Concord High School, Concord, New Hampshire

The Crimson Review

Concord High School, Concord, New Hampshire

The Crimson Review

Señor Chamberlin nominated for 2015 Teacher of the Year

Spanish teacher Kerry Chamberlin answers a student’s questions before class begins

For twenty-one years Concord High School Spanish teacher Kerry Chamberlin has sought one reward: to see his students grow.

His goal is to know that by the end of their fifth year in Spanish, “they can all survive in any Spanish country.”

Students and parents wished to see him rewarded publicly, though, and recently some nominated him for 2015 New Hampshire Teacher of the Year.

Chamberlin had known of the program before, since it has been around for a while. He learned that he was nominated by the parent of one of his current students. “I’ve had two of their children,” Chamberlin explained.

“A Teacher of the Year candidate should be an exceptionally dedicated, knowledgeable, and skilled person,” according to NH Department of Education contest materials.
Chamberlin has demonstrated these qualities in his passion for teaching for sixteen years at CHS and for five years at Timberlane High School.
CHS students look forward to having “Señor” as a teacher. Ryan Donnelly, current in Spanish V, described Chamberlin as “an ‘hombre’ who puts emphasis on practical use of the language. His goal is to have students be proficient in Spanish outside of the classroom.”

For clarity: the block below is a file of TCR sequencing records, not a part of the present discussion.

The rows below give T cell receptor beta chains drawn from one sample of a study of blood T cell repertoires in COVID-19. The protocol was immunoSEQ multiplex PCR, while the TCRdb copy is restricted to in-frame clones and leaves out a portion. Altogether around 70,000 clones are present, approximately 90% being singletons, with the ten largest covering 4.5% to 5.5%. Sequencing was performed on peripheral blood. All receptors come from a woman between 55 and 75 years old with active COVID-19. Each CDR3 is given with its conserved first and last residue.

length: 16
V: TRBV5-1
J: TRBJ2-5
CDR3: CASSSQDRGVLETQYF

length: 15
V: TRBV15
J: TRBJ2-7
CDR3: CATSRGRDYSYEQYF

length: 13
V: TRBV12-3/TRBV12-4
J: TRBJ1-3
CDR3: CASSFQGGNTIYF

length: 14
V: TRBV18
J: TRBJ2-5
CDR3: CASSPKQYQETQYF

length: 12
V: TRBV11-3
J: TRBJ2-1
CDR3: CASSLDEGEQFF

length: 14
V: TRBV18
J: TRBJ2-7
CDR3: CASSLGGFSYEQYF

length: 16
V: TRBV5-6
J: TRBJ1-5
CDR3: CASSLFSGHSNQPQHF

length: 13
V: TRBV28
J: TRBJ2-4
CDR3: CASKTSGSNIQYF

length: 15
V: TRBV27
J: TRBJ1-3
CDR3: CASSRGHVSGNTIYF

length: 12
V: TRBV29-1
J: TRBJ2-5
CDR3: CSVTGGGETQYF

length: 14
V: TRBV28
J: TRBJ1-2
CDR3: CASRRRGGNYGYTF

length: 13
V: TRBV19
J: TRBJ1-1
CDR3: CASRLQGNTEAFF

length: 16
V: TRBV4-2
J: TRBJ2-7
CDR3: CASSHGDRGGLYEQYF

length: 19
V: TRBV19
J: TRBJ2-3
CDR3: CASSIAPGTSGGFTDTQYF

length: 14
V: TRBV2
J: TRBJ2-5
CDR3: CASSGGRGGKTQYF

“Señor is one of the best teachers I’ve ever had. He actually knows what he is teaching, which is always a plus,” said senior Claire Celestin, a student in Chamberlin’s Spanish V class.
Even younger students appreciate Chamberlin’s commitment to teaching the language. “He makes us speak Spanish, which helps us be confident if we ever need to use the language.” said Andrew Grondin, a junior at CHS.
Chamberlin said his favorite part of the job is “coming to class, shutting the door, knowing these guys are all mine and we can have a blast.”
Thirty-five teachers were nominated statewide from all different levels of teaching. From these nominees, eight semifinalists were chosen and then narrowed down to four or five semifinalists. Judges select the winner for Teacher of the Year after visiting classrooms.
“I know I didn’t win,” said Chamberlin, “but it was definitely an honor being nominated for this. I was blown away by some of the other teachers.” Many of the elementary school and art teachers at the conference for nominees were “extremely creative.”
Chamberlin’s students understand that through his teaching and their dedication to the language, they have the potential to be fluent in Spanish prior to graduation.
Chamberlin said he especially enjoys teaching upper levels of Spanish because by that point, they’ve acquired enough fluency that “they can say anything they want.”

Chamberlin also enjoys seeing where former students have gone in life. “I ran into one of my students from my first year teaching,” Chamberlin said. “He’s now the principal at Sanborn High School.”

NOTE: This report was updated May 7 to include additional quotes from students (Claire Celestin and Andrew Grondin) and to correct a typographical error on the part of the editor.

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